History resource champions Squaducation have launched a competition aimed at inspiring the historians of the future. My EPIC Era 2016 is a new History competition for schools and pupils throughout the UK, and is being spearheaded by veteran soldier, actor and educator Kevin Hicks. Pupils are being asked to name their favourite era in history and tell the competition judges all about it. Their entries can be written, drawn, crafted, performed or filmed. My EPIC Era 2016 will be open for entries until 31st March 2016.
Spontaneity and risk-taking are qualities that we actively encourage students to develop when learning. It’s a meme that can be an exciting element in the classroom, and can heighten engagement. It enables students to think differently and instantly, altering pre-conceived perceptions about how to tackle a challenge and develops thinking skills. However, as one of the key influencers in the classroom, do we always practice what we preach? If we want students to be savvy in spur-of-the-moment situations, we should try to explore opportunities which dare us to do the same and model this trait.
In true Scottish storytelling fashion, there is a tale, which may or may not be true, that tells of when Scotland’s Curriculum for Excellence was in its infancy, in the middle of the first decade of the millennium. The tale was that - along with the areas of Literacy, Numeracy and Health & Wellbeing – ICT was to be a responsibility of all practitioners. This would mean that every Scottish educator would be required to explicitly take ownership of supporting and tracking the digital skills of the learners in their care. Then sadly, the story goes, for some reason ICT was quietly removed from the ‘responsibility of all category’ and subsumed under the banner of technologies.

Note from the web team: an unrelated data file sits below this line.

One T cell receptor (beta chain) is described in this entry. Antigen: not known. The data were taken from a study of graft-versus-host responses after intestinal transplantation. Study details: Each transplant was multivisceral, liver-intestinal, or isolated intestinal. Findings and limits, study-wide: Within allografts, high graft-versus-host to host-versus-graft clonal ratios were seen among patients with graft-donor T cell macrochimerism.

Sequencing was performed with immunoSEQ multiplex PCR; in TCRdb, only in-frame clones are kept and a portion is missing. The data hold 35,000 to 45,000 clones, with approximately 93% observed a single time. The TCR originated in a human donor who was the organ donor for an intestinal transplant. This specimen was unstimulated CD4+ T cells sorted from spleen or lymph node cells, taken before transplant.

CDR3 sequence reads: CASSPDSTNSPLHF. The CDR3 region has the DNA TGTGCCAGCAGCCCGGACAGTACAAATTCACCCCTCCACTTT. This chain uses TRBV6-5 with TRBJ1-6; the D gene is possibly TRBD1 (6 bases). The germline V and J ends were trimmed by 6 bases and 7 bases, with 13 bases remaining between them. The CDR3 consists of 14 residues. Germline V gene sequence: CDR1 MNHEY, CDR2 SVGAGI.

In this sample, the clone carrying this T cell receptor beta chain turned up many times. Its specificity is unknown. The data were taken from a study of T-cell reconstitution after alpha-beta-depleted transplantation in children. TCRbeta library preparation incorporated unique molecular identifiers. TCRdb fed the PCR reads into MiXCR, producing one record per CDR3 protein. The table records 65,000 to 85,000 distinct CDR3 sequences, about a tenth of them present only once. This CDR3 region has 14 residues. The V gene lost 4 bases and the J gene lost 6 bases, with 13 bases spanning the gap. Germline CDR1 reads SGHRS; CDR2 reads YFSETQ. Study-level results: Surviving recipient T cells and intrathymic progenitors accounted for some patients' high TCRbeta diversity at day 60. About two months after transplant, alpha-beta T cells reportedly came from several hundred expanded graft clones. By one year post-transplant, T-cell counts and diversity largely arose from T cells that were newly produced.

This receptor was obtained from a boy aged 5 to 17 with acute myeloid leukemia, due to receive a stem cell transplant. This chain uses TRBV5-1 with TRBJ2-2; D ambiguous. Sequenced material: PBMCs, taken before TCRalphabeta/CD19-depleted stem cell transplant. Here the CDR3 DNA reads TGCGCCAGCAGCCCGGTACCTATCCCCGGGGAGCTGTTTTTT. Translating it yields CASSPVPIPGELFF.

Withington Girls School in Manchester have addressed ambitions of improving their pupils’ written work by undertaking a bespoke inset day. The session, based around the theme of Supporting the Needs of Advanced Learners of EAL, was run by Beaumont Training & Consultancy Ltd and concentrated on how inferences constitute a problem for EAL (English as an additional language) pupils. It also addressed the question of whether or not the school’s teachers should think that it is only the EAL pupils who struggle with texts in this way.
If you’re reading this article, it’s likely that you’re at least a bit techy. You might be a newbie in your first or second year of teaching: a newbie who wants to learn from other like-minded educators all over the world. Or maybe you’re a knowledgable teacher: you’re at the top of your game in many ways, but your New Year’s resolution is to take on new challenges—ones that will step up your teaching. Or perhaps you’re several years into your career: you’re an excellent teacher who is committed to lifelong learning.
To set the scene for my thoughts, I first want to share with you that one of my pet peeves in the learning environment is the use of PowerPoint presentation software. Not that there is anything wrong with PowerPoint software – it can be an incredibly powerful tool when used in the right environment. But when used as a lecture tool in schools, attempting to provide students with information on a particular subject, it can become a cold, one-way communication tool.
An engaged student will demonstrate four traits when learning: they’ll stick with a problem, they engage fully, they experiment on their own, they return to the problem if necessary. So how do you make classrooms come alive with thriving, engaged learners? Perhaps look to the world of popular rap and icons like Jay Z, Kanye West and Pharrell Williams.
The winter season always puts me in a reflective mood. Musing the years past, present times and the future in a Dickensian fashion. There's six lessons I'd like to share from this year which mean a lot to me. Much like those three ghosts, the past, the present and the future has a lot to teach us too.